• 2004 co-Founder HowToons LLC — A mischievous, informal science education through comic books. Role: Author with Joost Bensen and Nick Dragotta
  • Technical Advisor: make magazine, Popular Mechanics magazine
  • Author of HowToons 120-page graphic novel published by Harper Collins Video explanation.

Griffith now lives in San Francisco.[8]


  • 2007 – MacArthur Foundation "Genius grant".
  • 2006 - WIRED “Rave” awards
  • 2005 - Time Magazines “Top Inventions of 2005” (Smart electronic rope)
  • 2005 - “Technologist in the aid of humanity” award, MIT Technology Review TR35, as one of the top 35 innovators in the world under the age of 35.[9]
  • 2004 - Lemelson-MIT Prize $30,000 Student Prize for invention
  • 2003 - MIT IDEAS competition award, Boeing Company Domestic Prize
  • 2002 - Australian Academy of Technical Sciences and Engineering Symposium Fellow
  • 2001 - National Inventors Hall Of Fame, National Collegiate Inventors Award
  • 2000 - MIT LEGO Fellow
  • 1998-2004 - Research Assistantship, MIT Media Laboratory
  • 1994/5 - UNSW / UC Berkeley International Student Exchange
  • 1993-98 - UNSW Co-Op Scholarship

Recent patents and publications (selected)[edit]

  • Pat Pending: US Application 20030052425: Lens molding apparatus and related methods
  • Pat Pending: US Application 20050231207: Electronic Elongation Sensing Rope
  • Self-replication from random parts. S. Griffith, D. Goldwater, J.M. Jacobson. NATURE. Vol. 437,29 September 2005, pp. 636
  • Nanostructure fabrication by direct electron-beam writing of nanoparticles. S. Griffith, M.Mondol, D. Kong, J. Jacobson. Journal of Vacuum Science & Technology B: Microelectronics and Nanometer Structures, Vol. 20, No. 6, pp. 2768–2772, November 2002
  • High Resolution Micromachined Interferometric Accelerometer. E.B. Cooper, E.R. Post, S.Griffith, J. Levitan, S.R. Manalis, M.A. Schmidt, C.F. Quate. Applied Physics Letters, Vol. 76, No.22, May 2000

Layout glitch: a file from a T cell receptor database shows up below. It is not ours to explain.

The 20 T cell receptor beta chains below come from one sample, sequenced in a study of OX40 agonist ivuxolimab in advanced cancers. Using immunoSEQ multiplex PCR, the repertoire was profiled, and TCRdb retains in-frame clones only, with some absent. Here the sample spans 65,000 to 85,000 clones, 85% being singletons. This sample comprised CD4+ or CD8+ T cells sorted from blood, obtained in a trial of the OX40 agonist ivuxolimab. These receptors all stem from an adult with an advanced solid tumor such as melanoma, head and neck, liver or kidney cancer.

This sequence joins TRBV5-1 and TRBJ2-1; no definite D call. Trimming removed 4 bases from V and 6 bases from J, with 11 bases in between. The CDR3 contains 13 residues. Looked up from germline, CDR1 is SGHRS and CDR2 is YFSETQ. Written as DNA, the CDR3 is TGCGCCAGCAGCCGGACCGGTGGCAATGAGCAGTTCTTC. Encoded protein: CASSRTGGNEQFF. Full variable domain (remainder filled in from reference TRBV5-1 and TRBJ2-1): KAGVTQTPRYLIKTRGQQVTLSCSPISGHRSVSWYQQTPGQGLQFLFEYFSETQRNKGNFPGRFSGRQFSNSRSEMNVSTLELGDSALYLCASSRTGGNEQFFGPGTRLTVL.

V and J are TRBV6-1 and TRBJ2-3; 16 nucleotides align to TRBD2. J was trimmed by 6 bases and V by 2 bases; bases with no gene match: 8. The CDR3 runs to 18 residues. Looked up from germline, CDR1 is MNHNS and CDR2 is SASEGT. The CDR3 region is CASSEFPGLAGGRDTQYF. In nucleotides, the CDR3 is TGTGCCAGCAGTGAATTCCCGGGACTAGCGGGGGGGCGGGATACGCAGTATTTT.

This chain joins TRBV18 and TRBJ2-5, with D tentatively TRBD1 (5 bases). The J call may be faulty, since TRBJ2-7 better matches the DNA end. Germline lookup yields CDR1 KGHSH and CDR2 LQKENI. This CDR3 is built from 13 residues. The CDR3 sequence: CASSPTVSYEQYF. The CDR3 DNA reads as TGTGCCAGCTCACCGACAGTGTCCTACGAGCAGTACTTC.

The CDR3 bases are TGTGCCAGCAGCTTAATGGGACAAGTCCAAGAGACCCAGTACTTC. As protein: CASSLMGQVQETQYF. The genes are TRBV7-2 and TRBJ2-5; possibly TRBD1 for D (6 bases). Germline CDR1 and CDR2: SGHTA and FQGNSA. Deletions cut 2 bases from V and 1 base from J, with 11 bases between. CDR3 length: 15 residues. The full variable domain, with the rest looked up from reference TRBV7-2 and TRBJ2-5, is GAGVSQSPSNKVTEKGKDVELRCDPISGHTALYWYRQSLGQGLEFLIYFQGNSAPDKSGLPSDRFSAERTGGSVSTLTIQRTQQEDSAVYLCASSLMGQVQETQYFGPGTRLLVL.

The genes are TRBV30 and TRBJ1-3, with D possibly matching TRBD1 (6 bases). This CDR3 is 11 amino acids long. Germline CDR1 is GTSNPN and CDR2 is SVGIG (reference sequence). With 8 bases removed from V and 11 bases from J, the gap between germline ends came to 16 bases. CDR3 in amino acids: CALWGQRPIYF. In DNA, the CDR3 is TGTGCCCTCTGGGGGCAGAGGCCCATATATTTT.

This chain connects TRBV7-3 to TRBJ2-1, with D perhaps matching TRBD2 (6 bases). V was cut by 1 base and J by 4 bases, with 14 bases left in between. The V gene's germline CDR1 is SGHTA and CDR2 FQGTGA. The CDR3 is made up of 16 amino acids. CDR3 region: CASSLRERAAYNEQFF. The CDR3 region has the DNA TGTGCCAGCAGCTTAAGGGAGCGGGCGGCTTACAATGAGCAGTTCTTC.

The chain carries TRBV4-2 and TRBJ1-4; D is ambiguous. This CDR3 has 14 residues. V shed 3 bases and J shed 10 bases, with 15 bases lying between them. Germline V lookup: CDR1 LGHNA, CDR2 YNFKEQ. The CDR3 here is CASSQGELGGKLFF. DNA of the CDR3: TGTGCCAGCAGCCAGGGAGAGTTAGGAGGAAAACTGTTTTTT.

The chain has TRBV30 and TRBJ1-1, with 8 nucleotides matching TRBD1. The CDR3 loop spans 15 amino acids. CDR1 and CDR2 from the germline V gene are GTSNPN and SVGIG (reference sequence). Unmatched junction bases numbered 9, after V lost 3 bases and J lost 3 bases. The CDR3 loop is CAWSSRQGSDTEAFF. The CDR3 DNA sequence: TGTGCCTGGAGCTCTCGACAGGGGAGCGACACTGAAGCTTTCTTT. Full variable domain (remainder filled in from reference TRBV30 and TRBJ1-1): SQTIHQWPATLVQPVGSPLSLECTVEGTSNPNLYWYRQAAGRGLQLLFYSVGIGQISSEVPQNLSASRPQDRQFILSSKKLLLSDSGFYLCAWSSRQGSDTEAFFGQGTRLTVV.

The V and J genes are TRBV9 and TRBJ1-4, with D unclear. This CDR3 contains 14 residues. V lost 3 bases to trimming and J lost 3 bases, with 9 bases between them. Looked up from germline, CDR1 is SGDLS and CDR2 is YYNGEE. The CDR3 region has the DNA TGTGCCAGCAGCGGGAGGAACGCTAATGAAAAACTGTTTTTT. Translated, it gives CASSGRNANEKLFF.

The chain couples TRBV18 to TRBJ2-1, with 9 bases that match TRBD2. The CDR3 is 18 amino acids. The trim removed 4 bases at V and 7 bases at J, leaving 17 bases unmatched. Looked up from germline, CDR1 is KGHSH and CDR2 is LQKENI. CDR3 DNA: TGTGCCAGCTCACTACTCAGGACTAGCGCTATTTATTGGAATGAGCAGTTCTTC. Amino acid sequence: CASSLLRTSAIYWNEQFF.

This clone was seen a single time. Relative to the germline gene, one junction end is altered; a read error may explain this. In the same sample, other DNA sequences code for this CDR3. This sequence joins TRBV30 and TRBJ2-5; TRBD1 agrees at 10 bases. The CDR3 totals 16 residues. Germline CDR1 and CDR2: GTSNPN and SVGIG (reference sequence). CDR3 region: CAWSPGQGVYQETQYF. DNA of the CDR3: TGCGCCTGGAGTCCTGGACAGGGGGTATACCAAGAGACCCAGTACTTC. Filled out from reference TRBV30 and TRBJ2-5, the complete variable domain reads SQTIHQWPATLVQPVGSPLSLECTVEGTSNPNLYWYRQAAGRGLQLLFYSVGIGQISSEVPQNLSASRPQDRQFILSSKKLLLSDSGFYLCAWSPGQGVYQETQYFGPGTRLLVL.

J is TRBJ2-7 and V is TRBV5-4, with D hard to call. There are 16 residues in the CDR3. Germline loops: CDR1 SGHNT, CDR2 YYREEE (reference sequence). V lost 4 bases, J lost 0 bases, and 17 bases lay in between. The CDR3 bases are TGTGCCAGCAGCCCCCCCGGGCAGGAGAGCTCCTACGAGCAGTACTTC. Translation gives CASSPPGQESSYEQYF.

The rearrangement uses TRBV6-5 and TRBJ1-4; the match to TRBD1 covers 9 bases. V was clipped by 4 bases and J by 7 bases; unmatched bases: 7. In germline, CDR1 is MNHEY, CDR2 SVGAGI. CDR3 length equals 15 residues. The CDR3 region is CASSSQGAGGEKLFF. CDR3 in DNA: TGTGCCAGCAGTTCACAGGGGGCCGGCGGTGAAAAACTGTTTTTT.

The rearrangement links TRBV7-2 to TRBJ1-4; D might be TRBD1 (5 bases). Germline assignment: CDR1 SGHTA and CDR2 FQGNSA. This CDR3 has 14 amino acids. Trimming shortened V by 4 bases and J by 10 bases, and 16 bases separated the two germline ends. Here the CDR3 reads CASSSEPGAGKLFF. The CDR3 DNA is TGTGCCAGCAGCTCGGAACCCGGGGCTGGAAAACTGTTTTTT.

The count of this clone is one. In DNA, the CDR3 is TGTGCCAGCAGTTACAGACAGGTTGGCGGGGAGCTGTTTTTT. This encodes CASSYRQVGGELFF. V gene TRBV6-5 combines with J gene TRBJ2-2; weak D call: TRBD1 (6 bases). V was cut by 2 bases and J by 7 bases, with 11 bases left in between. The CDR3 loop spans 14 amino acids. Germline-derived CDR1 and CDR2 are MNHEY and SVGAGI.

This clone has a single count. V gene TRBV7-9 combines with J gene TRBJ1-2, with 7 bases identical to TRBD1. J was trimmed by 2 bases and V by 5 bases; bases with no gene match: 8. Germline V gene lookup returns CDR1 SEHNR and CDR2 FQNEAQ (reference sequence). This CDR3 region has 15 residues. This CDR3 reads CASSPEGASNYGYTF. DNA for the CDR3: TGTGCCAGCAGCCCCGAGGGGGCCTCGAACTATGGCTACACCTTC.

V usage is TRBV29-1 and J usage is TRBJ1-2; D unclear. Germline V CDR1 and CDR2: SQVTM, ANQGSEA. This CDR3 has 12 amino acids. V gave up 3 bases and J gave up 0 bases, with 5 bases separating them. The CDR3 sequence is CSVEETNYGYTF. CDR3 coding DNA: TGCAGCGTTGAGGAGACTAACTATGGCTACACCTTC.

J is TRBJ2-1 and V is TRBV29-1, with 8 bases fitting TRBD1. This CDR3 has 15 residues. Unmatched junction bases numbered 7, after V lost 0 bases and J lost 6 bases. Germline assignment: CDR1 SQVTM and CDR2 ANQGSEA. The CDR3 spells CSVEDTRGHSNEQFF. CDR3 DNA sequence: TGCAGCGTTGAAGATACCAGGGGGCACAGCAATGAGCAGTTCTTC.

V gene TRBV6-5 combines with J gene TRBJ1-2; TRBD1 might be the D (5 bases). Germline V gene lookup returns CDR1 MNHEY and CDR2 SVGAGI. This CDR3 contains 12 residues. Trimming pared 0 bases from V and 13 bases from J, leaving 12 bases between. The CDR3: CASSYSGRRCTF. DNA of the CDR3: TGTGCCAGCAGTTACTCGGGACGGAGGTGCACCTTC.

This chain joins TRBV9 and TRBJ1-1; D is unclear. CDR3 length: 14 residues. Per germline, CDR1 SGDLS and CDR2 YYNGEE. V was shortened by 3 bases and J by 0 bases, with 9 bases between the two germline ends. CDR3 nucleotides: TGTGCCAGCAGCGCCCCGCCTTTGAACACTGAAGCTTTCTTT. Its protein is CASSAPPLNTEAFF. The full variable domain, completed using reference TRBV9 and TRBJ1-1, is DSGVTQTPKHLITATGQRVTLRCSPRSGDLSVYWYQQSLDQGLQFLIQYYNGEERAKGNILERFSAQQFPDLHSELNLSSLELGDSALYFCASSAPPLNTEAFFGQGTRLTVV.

• Growing Machines. MIT PhD Thesis, Program in Media Arts and Sciences, September 2004 US 6,348,295; US 6,664,027: Methods for manufacturing electronic and electromechanical elements and devices by thin-film deposition and imaging
  • Towards Personal Fabricators: Tabletop tools for micrometre and sub-micrometre scale functional rapid prototyping. MIT Master's Thesis. MIT Libraries, 2001
  • Thinkcycle at MIT. Sharing Distributed Design Knowledge for Open Collaborative Design. N.Sawhney, S. Griffith, Y. Maguire, T. Prestero, TechKnowLogia, Jan-Mar 2002, pp. 49


  1. ^ "Saul Griffith". MacArthur Foundation. Retrieved September 19, 2010. 
  2. ^
  3. ^ "Projects". 
  4. ^ "Solve for X: Saul Griffith on inflatable robots". 
  5. ^ "Novel, Disruptive Approaches to Heliostat Design". 
  6. ^ "Conformable Tank". 
  7. ^ Holthouse, David (December 6, 2007). "How $500,000 can save the world". Fortune Small Business. Retrieved September 19, 2010. 
  8. ^ "September 15, 2010". The Colbert Report. September 15, 2010. Comedy Central. 
  9. ^ "2005 Young Innovators Under 35". Technology Review. 2005. Retrieved August 15, 2011. 

External links[edit]